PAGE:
Our city has one main transportation mode: Our trains. They transport our people anywhere they want in super high speeds. We have two main types of trains; the Vactrain and the Hyperloop. The Vactrain is like a normal super fast magnet train today, except it is in a vacuum tube. The vacuum tube sucks all the air out of a place so their is no resistance. This allows the train to go many times faster than a normal magnetic train and is great for long travels, but can be used transport people in short distances. The Hyperloop works a similar way. the train is magnetic, shaped like a bullet, in a long tube which contains the tracks. Once the passengers board the train, everything closes off. Then a huge burst of air comes in and shoots the Hyperloop through the tube like a very big bullet. It is best used on straight tracks or in transporting goods. The system is fairly straightforward. There are tracks connecting to each other that is in a never ending square in each zone and a set of tracks in each station that connects to it’s counterpart in another zone, so everything is nice and connected. Another transportation perk is that these methods are all very eco friendly and do not harm the environment. These trains are also used for long distance travels with other cities and countries. Instead of an airport with airplanes, we just ship people and goods out with the trains.
One of our cities biggest strengths is its power generation. Our city is on a geothermal hotspot and so we have geothermal power generators in all the underground areas of our city. All of our pollution is redirected into PCU’S, or Pollution Capture Units These units capture pollution and convert it into electricity, so it is good for the environment and helps power our massive bustling metropolis. There are multiple solar panels, wind turbines, and geothermal generators in the middle of the city and power is distributed through that. The coast has hydroelectric generators and every house has at least one solar window. All of these factors invariably make our city extremely self-sufficient.
The educational system of our city is quite comprehensive. Everyone is homeschooled and can go to a big virtual classroom software. One room in each house is completely dedicated to this for the children. Each child is sorted into a classroom where a teacher will help them if they need help on the work assigned to every child in the grade. The course is extremely vigorous and the students who can keep up with the program, that we call TOOLS, become extremely talented in their field of expertise. That is the average. The students who mess around on purpose and don’t care for their studies are expelled and are left to find a job among talented people. The students who really try hard but aren’t blessed with the brain to keep up are taken to a separate, slower paced course until caught up. That does not make them any worse than the others, it just means they needed help, and everyone needs help in their studies at one time or another.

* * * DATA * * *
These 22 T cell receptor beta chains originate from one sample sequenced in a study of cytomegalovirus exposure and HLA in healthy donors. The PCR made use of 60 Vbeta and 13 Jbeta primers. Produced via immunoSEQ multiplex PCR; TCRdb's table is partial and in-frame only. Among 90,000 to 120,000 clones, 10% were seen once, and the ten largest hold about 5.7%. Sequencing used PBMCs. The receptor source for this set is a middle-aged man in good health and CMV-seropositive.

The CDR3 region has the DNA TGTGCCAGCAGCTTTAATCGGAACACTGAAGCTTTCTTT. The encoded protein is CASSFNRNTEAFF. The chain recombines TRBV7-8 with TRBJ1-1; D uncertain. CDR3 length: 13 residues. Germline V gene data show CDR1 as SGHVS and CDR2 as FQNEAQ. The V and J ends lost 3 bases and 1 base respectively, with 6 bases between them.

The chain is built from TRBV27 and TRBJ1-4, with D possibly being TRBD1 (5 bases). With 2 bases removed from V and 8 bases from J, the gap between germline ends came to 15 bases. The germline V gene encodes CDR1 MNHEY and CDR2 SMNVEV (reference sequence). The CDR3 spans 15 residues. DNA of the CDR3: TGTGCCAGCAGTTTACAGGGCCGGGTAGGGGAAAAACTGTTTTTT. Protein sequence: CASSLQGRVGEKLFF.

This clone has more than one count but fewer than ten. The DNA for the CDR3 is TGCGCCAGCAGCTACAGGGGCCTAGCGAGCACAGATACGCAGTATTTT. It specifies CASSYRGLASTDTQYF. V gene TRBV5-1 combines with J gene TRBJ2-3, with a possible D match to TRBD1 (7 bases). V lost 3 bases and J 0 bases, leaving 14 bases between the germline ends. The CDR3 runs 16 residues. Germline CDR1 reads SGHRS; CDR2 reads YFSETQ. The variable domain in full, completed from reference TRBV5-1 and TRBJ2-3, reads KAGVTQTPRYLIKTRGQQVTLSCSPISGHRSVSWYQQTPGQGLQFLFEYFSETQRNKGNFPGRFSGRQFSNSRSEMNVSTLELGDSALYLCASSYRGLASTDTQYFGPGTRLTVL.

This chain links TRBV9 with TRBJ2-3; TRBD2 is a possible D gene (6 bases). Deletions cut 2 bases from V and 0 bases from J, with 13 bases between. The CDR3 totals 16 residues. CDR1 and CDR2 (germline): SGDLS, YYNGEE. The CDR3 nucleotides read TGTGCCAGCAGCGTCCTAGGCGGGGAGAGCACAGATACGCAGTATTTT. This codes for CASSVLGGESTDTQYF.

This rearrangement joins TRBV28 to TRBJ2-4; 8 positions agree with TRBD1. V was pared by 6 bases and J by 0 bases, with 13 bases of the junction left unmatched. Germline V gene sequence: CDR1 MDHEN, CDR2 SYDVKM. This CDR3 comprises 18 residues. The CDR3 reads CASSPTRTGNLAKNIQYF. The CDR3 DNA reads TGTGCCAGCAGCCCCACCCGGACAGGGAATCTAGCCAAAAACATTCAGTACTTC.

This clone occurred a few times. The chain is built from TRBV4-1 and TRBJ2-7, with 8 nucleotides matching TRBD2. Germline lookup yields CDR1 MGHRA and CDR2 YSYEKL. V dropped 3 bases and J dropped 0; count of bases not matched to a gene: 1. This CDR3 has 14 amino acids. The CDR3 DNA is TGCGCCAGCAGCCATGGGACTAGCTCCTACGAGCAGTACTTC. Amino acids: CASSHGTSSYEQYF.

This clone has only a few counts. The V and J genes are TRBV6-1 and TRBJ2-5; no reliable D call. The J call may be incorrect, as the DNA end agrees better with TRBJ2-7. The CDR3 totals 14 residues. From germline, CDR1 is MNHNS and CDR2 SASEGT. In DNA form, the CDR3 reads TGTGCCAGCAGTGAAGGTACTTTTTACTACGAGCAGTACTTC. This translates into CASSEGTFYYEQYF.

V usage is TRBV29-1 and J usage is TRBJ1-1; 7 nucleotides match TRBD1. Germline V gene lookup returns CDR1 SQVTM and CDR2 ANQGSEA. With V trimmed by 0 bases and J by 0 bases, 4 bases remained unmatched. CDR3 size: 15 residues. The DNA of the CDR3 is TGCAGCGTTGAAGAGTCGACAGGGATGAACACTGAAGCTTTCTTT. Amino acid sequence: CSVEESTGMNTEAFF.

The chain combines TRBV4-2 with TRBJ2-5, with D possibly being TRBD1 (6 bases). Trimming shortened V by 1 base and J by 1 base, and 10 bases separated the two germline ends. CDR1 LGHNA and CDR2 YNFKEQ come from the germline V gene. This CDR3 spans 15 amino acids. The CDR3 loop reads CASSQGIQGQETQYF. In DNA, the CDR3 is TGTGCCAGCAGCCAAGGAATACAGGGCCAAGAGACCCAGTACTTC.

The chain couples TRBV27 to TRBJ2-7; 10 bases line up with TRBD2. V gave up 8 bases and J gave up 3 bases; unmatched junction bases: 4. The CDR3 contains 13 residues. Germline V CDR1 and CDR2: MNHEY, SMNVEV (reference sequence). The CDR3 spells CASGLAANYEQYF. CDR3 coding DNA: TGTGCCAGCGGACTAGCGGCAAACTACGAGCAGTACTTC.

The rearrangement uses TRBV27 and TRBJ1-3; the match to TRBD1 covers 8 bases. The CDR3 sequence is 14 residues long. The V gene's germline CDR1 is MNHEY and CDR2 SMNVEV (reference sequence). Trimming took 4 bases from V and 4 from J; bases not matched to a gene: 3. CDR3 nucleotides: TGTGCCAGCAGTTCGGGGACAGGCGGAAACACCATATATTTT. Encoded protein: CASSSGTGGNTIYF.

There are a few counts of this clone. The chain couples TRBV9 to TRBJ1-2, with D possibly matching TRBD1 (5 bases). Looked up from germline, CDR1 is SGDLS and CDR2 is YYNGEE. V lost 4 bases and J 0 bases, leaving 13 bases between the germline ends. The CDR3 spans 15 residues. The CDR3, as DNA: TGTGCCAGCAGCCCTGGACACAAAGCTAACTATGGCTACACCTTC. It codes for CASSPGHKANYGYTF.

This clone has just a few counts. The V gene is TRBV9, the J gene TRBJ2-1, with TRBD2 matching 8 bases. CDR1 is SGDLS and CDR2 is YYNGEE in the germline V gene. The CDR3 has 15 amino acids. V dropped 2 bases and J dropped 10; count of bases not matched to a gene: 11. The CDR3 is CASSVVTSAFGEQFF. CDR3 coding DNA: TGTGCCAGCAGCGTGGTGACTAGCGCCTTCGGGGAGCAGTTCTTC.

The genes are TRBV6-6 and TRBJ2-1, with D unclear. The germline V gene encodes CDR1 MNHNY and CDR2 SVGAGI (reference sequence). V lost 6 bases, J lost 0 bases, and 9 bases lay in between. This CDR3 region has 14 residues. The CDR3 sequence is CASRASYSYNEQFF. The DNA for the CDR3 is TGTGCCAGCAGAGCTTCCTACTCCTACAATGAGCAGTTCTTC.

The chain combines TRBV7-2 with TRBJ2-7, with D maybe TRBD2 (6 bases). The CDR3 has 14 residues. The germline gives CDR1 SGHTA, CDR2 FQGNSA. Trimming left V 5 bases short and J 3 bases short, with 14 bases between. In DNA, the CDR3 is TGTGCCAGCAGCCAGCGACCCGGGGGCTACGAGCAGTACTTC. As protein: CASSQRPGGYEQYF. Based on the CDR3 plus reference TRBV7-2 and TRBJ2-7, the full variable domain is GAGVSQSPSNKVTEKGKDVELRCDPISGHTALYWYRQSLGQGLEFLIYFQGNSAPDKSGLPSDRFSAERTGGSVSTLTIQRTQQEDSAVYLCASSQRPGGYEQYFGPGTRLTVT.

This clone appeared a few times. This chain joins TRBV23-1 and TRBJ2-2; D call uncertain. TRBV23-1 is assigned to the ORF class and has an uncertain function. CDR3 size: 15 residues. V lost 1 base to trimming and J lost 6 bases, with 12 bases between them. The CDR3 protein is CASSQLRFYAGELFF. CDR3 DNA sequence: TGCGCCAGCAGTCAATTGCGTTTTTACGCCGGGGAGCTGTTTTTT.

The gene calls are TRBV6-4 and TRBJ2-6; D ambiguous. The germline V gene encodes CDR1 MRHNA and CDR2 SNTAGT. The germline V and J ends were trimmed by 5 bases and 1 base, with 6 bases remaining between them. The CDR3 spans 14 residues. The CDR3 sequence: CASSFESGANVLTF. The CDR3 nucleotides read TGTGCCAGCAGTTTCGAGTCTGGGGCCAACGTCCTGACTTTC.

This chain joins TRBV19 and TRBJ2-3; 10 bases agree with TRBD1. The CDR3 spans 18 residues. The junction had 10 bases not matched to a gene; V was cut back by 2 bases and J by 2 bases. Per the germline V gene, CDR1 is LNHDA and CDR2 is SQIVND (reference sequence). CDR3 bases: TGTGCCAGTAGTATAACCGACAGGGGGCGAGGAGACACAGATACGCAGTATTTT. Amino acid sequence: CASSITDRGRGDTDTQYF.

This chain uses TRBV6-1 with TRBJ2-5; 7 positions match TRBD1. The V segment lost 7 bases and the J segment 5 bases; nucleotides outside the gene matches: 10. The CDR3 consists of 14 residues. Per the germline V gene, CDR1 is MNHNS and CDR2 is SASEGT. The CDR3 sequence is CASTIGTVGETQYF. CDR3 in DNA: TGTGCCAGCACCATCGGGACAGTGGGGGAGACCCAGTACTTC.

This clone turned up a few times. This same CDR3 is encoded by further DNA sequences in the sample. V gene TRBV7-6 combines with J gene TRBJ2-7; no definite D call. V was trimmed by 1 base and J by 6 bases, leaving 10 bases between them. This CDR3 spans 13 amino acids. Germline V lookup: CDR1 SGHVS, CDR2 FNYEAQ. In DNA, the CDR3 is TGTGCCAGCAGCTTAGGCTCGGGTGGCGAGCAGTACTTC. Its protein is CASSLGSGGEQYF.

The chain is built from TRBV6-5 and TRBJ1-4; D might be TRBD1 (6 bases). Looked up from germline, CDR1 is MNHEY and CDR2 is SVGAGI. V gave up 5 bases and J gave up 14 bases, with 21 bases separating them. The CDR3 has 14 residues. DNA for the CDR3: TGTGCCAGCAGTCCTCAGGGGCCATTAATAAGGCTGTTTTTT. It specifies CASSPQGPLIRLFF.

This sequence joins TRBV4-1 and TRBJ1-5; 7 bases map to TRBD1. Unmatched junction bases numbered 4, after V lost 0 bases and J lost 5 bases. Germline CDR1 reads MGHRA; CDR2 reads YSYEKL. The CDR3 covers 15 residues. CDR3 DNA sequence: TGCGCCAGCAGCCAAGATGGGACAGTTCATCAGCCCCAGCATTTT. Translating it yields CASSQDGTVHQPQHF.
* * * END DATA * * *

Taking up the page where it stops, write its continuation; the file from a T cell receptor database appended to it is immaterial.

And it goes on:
And those are most of the facts about our amazing city, Moana Kulana Kauhale. It is extremely environmentally clean, it has marvelous transportation, and most importantly of all, we have an awesome educational system. With all these great minds being trained and going to the job everyday, our city evolves a bit every day. Soon, when Devaansh Singh sees his city again, he won’t recognize it because of how much it evolved, and it will make him happy, because his goal and mission would then be complete.
‘Fix the pavements, lights, roads…Just fix my city!’: Notes on #public #safety
Women’s safety has become a rallying cry in Delhi and its environs, where I live. Arguably, it’s become a talking point across India and in many parts of the world. Arvind Kejriwal’s election promise of 100% CCTV coverage reflects the widespread phenomena of the elite fencing themselves into gated havens, imagining they are keeping the unwanted at bay. Extend that thought and you have private cars ferrying kids to school when they should have taken the bus and girls being asked to restrict their choice of college because commuting is unsafe. Clearly, safety and the perception of safety is driving how people live and work, how productive they are and how they interact socially.
Well-designed quality infrastructure is non-negotiable
A large number of studies have shown us that it is quality infrastructure that will provide the base for making spaces safe and livable. A recent study that asked the question “What is the latest time in the day that you feel safe returning home alone?” in rural and urban spaces across India found that amenities and infrastructure had the largest impact on perceptions of safety.
It doesn’t matter whether it is urban or rural, basic infrastructure, including lighting, sanitation, electricity, streets, drainage and efficient public transport, is non-negotiable. More than any other interventions, including quick-fix technology, well-designed hard infrastructure for public use will empower everyone (not just women) and, over time, change attitudes too.
Technology is redundant if physical infrastructure is simply not there
The soft infrastructure that integrates tech can be a great complement, but fails when infrastructure is missing or badly designed. I’ll give you two examples.